The Magic Ring: Russian Folktales from Alexander Afanasiev’s Collection


“At the end of three days he returned with two small flasks: the water of life in one, the water of death in the other. The Wolf took the two flasks, ripped the young raven apart, sprinkled the water of death over it–and two halves joined together. Then he sprinkled the water of life over it–and the young raven flapped its wings and flew off. Next the Grey Wolf sprinkled Prince Ivan’s body with the water of death–and the wounds healed. Then he sprinkled the body with the water of life–and Prince Ivan stood up and said: ‘How long have I slept?'”

“The king ordered the princess to be executed: the unfaithful wife was tied to the tail of a wild stallion which was set loose upon the open plain. The stallion flew like the wind, dashing her snow-white body against the gullies and steep ravines.”

“The girl put her ear to the ground and heard Baba Yaga coming. At once she threw down her towel–and a wide, wide river appeared. The witch had to stop at the river, gnashing her teeth in fury. She returned home, took her oxen, drove them to the river, and the oxen drank the river clean. Then off she rushed again in pursuit. The girl once more put her ear to the ground and heard the witch getting near. Straightway she threw down her comb–and a dense, dark forest appeared. The witch began to gnaw through it, but it was too much for her and she had to turn back.”

some interesting scenes from The Magic Ring: Russian Folktales from Alexander Afanasiev’s Collection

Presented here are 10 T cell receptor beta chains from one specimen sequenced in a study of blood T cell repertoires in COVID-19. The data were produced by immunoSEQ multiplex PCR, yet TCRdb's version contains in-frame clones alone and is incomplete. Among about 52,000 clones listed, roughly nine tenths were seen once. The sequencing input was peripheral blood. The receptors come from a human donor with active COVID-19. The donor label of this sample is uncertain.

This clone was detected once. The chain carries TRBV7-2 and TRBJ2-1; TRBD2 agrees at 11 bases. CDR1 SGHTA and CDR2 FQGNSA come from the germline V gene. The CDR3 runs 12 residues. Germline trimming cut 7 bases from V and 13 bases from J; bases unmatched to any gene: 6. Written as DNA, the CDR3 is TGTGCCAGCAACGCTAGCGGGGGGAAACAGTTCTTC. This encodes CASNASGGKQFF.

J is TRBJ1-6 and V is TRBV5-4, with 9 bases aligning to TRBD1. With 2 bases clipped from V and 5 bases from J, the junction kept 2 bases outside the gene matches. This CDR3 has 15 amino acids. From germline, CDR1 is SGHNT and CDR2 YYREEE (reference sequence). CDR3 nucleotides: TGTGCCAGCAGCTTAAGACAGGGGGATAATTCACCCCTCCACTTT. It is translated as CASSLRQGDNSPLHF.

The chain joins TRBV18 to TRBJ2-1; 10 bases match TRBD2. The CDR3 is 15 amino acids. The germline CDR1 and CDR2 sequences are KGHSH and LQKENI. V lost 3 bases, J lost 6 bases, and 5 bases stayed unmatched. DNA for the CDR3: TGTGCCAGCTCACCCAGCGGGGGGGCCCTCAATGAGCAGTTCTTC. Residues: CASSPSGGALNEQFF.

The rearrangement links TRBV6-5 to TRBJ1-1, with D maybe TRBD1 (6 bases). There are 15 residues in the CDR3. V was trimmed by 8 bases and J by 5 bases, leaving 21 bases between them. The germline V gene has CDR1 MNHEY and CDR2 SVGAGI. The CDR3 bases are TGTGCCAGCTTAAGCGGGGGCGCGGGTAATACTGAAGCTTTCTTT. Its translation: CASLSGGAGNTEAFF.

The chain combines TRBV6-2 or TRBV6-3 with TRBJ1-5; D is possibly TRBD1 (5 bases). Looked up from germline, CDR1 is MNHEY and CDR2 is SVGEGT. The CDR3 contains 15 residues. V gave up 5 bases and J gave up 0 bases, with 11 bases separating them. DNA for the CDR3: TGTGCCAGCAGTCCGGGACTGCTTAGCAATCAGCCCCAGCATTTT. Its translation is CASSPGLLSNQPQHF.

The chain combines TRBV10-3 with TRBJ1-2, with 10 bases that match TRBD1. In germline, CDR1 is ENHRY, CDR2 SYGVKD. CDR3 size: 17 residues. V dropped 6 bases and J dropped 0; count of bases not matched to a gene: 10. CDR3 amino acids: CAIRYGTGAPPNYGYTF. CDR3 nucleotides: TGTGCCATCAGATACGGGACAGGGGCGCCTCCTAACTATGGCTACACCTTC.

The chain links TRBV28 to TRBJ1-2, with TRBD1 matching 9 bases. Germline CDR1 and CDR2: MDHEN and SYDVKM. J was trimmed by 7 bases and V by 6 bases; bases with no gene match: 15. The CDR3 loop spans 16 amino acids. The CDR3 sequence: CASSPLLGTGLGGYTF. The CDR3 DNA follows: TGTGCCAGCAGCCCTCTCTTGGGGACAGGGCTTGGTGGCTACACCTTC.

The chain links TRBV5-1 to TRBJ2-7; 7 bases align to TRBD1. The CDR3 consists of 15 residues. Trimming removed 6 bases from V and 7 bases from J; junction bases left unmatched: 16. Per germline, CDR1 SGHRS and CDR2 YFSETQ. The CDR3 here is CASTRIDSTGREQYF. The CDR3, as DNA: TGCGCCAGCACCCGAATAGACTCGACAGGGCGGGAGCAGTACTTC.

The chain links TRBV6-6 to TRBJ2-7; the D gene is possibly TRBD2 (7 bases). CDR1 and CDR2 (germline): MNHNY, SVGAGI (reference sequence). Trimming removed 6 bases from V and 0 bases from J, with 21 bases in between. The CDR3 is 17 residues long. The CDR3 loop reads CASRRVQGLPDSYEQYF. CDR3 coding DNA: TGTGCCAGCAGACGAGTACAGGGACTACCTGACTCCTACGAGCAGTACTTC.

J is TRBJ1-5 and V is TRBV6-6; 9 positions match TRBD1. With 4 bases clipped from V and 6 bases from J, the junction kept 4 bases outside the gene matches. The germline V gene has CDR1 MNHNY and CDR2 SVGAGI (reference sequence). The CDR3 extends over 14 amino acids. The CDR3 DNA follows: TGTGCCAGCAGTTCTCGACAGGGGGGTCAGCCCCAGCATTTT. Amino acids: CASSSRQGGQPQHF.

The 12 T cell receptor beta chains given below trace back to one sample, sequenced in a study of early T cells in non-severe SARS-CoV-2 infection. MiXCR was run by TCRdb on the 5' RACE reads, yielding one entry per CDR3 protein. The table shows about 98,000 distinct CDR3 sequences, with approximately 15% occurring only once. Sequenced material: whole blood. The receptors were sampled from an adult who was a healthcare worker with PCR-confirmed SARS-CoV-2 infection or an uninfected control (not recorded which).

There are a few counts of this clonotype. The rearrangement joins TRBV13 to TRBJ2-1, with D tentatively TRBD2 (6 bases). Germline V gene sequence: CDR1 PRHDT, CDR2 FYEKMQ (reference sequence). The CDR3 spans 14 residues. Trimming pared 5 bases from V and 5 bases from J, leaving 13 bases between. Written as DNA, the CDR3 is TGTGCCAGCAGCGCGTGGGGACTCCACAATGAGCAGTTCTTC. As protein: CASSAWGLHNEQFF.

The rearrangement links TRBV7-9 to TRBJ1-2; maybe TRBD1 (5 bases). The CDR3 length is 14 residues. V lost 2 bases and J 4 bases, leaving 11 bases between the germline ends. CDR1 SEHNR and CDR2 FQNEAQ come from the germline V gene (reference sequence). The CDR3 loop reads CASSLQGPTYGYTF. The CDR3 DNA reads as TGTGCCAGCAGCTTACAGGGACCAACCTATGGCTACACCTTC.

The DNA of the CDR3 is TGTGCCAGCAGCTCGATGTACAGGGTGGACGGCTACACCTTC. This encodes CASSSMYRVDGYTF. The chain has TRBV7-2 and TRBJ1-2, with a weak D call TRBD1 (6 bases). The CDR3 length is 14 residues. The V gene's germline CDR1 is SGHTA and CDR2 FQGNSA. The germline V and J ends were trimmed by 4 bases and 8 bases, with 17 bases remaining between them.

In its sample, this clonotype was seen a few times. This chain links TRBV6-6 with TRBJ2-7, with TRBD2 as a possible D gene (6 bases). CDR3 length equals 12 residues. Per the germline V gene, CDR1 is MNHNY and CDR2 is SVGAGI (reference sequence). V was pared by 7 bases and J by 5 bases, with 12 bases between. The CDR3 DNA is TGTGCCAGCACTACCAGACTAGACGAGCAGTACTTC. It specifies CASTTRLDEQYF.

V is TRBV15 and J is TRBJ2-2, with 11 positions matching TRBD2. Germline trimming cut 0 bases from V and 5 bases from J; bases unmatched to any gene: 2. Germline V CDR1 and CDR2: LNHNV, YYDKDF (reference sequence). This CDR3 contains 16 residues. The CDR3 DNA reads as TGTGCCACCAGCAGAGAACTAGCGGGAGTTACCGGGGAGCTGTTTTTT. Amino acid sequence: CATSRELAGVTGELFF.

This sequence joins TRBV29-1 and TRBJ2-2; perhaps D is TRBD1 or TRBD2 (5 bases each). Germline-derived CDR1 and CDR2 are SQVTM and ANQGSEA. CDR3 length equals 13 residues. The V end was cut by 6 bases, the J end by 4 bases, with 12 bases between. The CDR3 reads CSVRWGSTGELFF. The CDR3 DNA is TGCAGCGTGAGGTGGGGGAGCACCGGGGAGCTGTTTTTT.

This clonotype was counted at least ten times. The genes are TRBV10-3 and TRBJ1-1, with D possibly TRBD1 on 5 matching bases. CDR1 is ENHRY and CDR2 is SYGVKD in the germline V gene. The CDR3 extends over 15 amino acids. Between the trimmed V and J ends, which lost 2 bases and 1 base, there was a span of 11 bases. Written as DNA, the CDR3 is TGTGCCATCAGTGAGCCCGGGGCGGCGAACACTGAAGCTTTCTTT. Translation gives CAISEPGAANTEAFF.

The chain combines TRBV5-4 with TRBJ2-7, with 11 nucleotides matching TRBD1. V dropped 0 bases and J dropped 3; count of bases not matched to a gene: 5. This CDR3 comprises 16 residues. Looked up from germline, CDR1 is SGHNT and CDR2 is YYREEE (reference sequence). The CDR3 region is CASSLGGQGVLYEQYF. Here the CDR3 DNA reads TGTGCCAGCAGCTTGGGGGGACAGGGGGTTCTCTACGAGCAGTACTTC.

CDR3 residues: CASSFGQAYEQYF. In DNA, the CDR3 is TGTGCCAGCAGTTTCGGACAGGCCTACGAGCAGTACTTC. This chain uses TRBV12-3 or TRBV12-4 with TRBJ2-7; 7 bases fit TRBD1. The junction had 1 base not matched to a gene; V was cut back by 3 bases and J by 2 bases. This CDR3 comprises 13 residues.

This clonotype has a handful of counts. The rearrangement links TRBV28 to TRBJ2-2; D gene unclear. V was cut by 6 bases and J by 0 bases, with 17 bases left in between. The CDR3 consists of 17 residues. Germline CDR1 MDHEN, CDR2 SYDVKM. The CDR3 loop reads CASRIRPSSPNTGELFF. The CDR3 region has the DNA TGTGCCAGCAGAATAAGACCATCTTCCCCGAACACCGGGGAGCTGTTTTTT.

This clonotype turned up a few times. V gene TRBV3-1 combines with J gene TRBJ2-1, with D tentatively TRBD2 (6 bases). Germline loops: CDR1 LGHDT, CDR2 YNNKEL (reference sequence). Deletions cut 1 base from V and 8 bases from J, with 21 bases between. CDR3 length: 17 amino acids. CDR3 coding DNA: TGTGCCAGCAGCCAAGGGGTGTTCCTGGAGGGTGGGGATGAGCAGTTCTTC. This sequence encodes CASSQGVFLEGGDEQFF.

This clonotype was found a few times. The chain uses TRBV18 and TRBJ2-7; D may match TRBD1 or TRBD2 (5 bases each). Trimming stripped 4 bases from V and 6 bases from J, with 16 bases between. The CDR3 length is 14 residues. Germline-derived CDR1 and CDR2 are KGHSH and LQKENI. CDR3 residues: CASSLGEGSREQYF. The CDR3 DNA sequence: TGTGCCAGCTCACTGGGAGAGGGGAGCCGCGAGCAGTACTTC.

Japanese Books – Ima wa mukashi


images taken from the Boston Museum of Fine Art‘s collection

“…Imawa-mukashi (a simple translation of which would be ‘Once upon a time. . .’, though the opening characters can also mean ‘stories of strange demons’).

“There is one other inexplicable feature of Imawa-mukashi: it repeats several creatures, in almost unchanged form, that appear in a painted scroll by the Maruyama/Shijo artist Komai Genki.”

“. . . by showing the awful unnerving effect of the apparitions on ordinary human beings, Shunei heightens their terrifying aspect.”

“. . . [I]n the three volumes comprising the work, there is limited colour-printing, but it is invariably effective, eerily highlighting bloodstains, or menacing shapes, like the bulk of the ogre-mountain, printed a sullen red in the original.”

~from The Art of the Japanese Book by Jack Hillier

The Collected Poems of Chika Sagawa


“Dreams are severed fruit
Auburn pears have fallen in the field
Parsley blooms on the plate
Sometimes the leghorn appears to have six toes
I crack and egg and the moon comes out.”

“Rains like flower petals.
Hit by a heavy weight, insects descend the tree shade.
Gathering at the mast wall, trailing a faint breeze – sounds are killed by the sun, the waves.
My skeleton places white flowers upon it.
Interrupted by thoughts, fish climb the cliffs.”

“A butterfly landed on the pipe organ on the rooftop garden
The unseasonable syllables wrench the lady’s heart
The bouquet is torn away    the fire does not burn